Re: Find some consensus


danielb987
 

2020-07-20 11:53 skrev Andrew Crosland:
- I am a believer in testing and test-cases - my career has convinced me of the benefits. I strongly support the goal of resolving the "unstable" testcases, and would help if I had a clue of the common failure-modes and their common solutions, at least for those parts of the code where I feel that I have some strong level of experience.
This is another area where expertise counts. I am keen to write good
test cases but suffer from the "I'll do it later when the code is
working" attitude. Having CI mandatory tests for every class is a good
thing. I will often cut, paste and adapt code from a similar test
class. In doing so I do sometimes feel others are sometimes as guilty
as me in writing only the most basic test class to call the
constructor and not revisiting later. In my case I think I need a
deeper understanding of unit testing and how to write good test cases,
e.g. knowing what facilities for available running/monitoring tests
and loggong results. Is there a good primer for Junit (is that what we
use now) and how to monitor test results and log the them?
Some thoughts about testing:

I start with writing tests for small simple methods. It's often easier to write tests for simple methods than complex ones, it gives me experience of writing tests, and by making the simple parts less fragile, the more complex parts gets less fragile as a result. (If the bricks fall apart, the house will fall apart).


I find it very useful to look at the coverage. For example, I run:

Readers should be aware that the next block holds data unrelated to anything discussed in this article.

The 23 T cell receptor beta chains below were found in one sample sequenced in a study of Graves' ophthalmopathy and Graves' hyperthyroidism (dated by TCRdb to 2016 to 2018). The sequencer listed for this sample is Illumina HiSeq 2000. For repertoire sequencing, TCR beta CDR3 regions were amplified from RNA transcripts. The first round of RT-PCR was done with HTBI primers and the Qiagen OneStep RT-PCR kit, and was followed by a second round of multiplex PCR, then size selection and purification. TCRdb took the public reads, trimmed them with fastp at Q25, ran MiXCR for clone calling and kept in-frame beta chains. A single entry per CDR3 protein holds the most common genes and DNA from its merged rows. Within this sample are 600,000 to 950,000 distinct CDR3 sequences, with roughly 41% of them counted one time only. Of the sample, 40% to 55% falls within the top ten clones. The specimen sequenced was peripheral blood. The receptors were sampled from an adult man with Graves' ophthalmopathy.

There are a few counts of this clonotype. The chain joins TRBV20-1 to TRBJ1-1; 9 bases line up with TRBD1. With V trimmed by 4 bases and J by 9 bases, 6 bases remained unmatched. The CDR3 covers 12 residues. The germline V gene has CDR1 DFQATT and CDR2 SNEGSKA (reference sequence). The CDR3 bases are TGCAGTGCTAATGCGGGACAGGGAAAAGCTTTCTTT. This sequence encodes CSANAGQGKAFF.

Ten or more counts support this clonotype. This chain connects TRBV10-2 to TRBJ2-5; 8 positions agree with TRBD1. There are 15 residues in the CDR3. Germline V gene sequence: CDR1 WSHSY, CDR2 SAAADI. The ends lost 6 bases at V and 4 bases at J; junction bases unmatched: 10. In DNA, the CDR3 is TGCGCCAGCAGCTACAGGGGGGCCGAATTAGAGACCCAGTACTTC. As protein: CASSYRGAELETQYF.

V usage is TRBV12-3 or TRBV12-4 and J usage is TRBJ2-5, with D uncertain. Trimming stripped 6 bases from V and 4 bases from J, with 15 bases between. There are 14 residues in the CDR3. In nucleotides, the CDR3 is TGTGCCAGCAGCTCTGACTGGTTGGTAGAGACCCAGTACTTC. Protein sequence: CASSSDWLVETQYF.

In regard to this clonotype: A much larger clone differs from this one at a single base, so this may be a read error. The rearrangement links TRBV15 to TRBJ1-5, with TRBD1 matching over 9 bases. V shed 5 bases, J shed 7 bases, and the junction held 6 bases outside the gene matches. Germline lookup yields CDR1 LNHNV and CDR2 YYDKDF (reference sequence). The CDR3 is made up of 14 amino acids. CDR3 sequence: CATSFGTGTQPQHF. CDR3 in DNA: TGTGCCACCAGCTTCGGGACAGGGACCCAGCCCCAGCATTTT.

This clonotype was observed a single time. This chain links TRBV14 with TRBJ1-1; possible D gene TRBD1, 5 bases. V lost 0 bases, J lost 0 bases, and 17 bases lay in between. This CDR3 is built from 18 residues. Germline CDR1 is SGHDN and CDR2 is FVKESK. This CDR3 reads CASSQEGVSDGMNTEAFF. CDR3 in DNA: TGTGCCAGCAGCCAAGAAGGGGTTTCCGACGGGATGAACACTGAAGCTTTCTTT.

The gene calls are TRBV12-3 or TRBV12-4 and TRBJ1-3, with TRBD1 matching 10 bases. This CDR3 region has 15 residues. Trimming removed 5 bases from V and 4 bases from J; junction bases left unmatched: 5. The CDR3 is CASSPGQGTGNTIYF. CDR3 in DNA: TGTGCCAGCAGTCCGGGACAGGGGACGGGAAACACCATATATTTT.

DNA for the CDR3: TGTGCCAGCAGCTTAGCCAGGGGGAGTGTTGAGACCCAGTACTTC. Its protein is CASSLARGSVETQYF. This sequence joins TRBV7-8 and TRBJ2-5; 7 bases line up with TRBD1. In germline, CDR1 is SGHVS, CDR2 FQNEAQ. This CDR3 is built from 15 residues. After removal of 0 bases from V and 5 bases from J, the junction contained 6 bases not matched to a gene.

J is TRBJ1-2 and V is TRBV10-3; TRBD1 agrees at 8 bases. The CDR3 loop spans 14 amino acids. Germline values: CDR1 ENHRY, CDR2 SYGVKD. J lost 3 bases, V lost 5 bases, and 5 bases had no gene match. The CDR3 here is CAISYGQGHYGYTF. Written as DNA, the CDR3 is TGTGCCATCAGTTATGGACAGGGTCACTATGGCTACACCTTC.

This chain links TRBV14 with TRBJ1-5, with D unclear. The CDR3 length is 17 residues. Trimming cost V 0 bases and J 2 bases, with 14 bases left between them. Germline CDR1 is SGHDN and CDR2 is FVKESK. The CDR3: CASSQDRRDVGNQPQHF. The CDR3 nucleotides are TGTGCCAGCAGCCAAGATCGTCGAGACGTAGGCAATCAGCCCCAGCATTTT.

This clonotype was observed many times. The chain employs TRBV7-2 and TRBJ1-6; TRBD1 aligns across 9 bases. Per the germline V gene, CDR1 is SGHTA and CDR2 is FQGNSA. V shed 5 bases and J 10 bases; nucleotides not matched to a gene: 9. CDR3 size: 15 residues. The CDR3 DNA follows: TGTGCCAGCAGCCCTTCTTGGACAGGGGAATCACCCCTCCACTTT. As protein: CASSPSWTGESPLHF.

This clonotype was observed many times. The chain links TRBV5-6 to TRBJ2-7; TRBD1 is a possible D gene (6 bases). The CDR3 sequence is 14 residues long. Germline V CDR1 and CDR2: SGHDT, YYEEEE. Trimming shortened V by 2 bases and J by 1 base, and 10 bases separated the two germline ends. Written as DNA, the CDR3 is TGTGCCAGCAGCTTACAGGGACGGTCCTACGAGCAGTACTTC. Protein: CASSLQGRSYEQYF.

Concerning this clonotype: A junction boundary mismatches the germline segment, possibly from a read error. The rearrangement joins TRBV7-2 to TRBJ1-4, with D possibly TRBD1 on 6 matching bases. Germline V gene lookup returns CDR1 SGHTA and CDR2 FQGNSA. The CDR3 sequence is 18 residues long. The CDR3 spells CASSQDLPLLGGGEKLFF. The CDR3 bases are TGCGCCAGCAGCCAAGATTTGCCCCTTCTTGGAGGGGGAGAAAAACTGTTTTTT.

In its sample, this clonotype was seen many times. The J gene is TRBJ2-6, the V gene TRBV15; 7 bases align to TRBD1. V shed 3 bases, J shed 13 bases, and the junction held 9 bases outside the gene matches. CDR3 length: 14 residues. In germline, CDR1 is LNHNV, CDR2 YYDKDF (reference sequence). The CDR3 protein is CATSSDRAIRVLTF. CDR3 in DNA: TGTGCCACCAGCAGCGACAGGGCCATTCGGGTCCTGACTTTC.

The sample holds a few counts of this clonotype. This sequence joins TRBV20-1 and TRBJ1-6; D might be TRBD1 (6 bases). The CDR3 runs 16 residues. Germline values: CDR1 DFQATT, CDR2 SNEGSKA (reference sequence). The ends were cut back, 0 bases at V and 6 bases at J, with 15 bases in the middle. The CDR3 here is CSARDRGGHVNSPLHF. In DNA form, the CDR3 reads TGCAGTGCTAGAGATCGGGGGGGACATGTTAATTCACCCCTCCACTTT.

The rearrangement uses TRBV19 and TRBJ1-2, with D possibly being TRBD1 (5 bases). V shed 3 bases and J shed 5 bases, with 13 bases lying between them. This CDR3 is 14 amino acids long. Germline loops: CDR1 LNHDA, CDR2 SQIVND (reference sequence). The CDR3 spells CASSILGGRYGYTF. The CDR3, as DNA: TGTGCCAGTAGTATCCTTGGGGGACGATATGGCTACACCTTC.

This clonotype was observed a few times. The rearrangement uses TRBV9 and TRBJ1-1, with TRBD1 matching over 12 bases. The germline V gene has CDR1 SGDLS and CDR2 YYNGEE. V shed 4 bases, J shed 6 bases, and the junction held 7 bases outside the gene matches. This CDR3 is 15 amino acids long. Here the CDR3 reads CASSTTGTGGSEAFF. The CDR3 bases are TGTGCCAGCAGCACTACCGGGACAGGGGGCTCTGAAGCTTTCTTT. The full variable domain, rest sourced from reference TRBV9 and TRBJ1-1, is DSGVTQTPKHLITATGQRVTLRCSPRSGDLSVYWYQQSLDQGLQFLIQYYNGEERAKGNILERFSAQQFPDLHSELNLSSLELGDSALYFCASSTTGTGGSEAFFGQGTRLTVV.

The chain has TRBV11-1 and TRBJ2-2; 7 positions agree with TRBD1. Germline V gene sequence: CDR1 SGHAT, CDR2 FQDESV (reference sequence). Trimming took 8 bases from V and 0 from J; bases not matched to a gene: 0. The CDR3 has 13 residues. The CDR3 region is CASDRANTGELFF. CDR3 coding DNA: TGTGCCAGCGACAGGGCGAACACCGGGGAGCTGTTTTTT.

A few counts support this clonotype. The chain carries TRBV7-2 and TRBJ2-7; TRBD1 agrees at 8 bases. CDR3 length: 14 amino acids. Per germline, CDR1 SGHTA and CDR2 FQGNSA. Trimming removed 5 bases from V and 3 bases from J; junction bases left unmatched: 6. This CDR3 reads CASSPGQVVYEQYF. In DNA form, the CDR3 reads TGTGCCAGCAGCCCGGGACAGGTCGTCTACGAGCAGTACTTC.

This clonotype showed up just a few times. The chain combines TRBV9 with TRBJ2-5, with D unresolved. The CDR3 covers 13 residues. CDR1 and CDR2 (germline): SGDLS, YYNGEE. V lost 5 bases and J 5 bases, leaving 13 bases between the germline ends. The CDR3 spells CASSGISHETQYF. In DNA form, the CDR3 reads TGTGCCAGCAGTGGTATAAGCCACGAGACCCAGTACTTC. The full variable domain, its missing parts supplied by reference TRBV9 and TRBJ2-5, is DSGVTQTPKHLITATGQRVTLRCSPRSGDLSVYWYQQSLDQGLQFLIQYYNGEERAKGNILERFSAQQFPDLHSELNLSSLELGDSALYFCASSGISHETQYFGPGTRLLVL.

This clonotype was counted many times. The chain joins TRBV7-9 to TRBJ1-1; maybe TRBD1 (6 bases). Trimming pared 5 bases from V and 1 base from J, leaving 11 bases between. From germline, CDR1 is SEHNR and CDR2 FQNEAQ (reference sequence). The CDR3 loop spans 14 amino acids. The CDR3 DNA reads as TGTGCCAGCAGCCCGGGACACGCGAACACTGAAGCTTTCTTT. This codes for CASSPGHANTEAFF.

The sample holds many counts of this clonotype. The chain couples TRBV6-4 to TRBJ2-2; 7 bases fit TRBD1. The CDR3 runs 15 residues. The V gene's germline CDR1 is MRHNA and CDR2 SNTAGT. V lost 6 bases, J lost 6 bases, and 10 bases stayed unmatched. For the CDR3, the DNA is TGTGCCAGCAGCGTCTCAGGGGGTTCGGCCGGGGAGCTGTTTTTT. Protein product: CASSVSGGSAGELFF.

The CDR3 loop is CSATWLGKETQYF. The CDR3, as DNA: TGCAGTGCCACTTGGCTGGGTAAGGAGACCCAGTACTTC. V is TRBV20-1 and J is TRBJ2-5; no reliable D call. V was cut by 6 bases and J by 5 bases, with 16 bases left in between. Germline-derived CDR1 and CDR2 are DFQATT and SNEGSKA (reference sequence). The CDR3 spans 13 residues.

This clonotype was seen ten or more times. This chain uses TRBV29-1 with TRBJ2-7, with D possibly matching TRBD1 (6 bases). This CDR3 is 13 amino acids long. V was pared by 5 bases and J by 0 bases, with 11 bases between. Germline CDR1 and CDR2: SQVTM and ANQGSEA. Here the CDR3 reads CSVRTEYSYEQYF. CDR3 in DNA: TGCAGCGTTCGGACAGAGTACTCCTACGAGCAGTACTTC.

mvn test -Dtest="jmri.jmrit.beantable.LogixNGTableActionTest,jmri.jmrit.logixng.**.*Test"

to test my code and then run:

ant coveragereport

to generate the coverage report. That creates the folder "coveragereport" with one sub folder for each package in JMRI. For example, the file "coveragereport/jmri/Conditional.html" shows the coverage of the class jmri.Conditional.

The coverage report lets me see which parts of the code that already have tests and which parts that don't.


If the code has some constant values that are important, for example:

public final static int TURNOUT_THROWN = 2;
public final static int TURNOUT_CLOSED = 4;

I write tests that tests the values of these to prevent that these values are changed by misstake. See the class jmri.ConditionalTest as an example of that. I do that for constants that must stay constant over time, for example if the value is stored to XML files or used in communication with a microcontroller. This has the effect that if somebode really wants to change these constants, they have to change the constant in two places and therefore are forced to think a second time of what they are doing.


And last but not least:
Every single test counts! I did some work on writing coverage on Logix, mostly testing small simple methods in the Logix classes. That work got far from complete, but at least the Logix code is less fragile now than it was before.

Daniel

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